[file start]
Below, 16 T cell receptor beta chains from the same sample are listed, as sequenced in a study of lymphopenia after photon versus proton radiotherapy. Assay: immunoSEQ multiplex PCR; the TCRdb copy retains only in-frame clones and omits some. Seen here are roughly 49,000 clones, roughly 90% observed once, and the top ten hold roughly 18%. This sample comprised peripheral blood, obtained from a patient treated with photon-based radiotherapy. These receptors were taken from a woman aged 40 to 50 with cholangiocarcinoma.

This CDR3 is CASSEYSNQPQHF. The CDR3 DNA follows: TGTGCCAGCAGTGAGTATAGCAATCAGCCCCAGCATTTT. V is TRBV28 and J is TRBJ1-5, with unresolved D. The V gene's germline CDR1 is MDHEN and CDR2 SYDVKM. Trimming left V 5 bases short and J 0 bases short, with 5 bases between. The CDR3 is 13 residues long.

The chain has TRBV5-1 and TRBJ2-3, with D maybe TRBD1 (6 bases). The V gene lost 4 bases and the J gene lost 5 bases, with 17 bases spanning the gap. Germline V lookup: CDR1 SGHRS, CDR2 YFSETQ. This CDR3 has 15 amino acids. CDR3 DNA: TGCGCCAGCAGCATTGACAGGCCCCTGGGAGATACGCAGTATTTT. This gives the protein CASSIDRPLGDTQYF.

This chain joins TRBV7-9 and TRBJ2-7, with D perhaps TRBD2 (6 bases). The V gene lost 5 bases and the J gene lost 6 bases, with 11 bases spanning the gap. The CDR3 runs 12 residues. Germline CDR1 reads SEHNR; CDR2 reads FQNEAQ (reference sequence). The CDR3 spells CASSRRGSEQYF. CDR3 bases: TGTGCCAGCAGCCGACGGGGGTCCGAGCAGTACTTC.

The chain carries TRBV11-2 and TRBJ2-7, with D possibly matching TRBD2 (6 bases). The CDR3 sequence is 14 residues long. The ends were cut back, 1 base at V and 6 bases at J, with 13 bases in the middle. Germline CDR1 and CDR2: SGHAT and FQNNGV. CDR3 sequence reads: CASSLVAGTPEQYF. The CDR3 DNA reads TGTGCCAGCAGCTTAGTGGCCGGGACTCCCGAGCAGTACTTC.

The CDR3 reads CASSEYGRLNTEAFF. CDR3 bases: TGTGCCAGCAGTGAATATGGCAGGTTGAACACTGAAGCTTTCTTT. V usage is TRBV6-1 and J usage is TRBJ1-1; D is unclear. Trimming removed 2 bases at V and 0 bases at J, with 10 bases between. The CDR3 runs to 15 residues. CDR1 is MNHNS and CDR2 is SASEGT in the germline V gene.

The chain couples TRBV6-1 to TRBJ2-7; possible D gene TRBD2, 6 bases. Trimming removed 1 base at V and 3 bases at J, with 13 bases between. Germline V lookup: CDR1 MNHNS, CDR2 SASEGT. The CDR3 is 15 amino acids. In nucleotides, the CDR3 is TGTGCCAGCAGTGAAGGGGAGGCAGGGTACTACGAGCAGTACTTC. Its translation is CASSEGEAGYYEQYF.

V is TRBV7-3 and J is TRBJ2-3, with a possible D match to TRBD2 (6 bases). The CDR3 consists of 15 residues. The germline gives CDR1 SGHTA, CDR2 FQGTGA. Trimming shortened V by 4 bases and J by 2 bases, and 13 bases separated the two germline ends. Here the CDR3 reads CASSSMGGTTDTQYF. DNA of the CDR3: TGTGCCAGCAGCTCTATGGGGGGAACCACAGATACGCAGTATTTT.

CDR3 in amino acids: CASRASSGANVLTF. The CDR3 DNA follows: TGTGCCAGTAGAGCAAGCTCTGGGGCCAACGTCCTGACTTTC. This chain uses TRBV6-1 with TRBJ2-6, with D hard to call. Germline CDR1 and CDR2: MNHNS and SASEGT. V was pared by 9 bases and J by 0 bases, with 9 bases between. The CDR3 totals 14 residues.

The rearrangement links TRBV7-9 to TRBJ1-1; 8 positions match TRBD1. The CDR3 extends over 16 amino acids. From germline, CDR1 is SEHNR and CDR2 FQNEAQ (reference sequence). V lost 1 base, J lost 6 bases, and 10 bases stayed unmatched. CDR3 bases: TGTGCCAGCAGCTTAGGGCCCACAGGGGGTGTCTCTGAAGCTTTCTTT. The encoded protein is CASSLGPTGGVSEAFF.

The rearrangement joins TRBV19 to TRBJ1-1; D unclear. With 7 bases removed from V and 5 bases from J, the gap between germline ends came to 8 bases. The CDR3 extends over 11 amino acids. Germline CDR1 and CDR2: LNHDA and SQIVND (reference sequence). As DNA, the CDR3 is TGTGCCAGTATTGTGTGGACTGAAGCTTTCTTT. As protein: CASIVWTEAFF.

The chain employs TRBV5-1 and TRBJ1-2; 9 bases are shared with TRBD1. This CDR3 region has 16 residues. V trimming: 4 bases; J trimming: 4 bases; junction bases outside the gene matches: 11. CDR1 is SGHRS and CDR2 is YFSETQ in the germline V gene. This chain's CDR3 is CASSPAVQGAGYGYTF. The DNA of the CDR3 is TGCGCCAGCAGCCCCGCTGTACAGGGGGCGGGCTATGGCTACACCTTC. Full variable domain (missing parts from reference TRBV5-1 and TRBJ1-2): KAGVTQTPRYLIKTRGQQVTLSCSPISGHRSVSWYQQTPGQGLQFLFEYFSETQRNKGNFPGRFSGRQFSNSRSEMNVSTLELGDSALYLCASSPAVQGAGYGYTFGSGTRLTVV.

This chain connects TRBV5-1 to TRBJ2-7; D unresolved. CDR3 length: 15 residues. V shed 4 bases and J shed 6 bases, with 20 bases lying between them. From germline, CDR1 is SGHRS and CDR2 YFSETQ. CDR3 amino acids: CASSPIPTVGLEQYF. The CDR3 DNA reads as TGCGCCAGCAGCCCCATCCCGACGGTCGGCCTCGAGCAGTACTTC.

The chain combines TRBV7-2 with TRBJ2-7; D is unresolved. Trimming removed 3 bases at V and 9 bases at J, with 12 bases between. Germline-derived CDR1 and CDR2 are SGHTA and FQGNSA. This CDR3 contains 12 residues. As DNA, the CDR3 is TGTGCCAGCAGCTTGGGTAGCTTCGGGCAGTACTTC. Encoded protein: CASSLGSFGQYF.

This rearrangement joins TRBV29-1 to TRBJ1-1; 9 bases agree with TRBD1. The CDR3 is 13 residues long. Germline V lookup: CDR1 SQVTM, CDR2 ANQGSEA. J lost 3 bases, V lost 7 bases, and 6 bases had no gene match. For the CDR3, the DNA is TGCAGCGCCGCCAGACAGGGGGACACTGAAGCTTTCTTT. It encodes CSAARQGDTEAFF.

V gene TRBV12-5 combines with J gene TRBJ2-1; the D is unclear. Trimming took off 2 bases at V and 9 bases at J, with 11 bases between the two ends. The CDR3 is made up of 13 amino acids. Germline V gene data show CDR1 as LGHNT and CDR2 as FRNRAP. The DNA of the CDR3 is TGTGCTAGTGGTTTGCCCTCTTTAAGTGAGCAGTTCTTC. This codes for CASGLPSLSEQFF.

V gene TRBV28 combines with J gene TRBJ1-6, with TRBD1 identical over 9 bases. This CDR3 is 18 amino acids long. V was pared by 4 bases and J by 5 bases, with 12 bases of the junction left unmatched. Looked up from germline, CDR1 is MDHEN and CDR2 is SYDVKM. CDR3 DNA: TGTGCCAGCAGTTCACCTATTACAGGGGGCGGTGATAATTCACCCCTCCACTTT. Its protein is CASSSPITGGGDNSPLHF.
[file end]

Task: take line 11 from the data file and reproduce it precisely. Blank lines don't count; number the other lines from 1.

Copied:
The rearrangement joins TRBV19 to TRBJ1-1; D unclear. With 7 bases removed from V and 5 bases from J, the gap between germline ends came to 8 bases. The CDR3 extends over 11 amino acids. Germline CDR1 and CDR2: LNHDA and SQIVND (reference sequence). As DNA, the CDR3 is TGTGCCAGTATTGTGTGGACTGAAGCTTTCTTT. As protein: CASIVWTEAFF.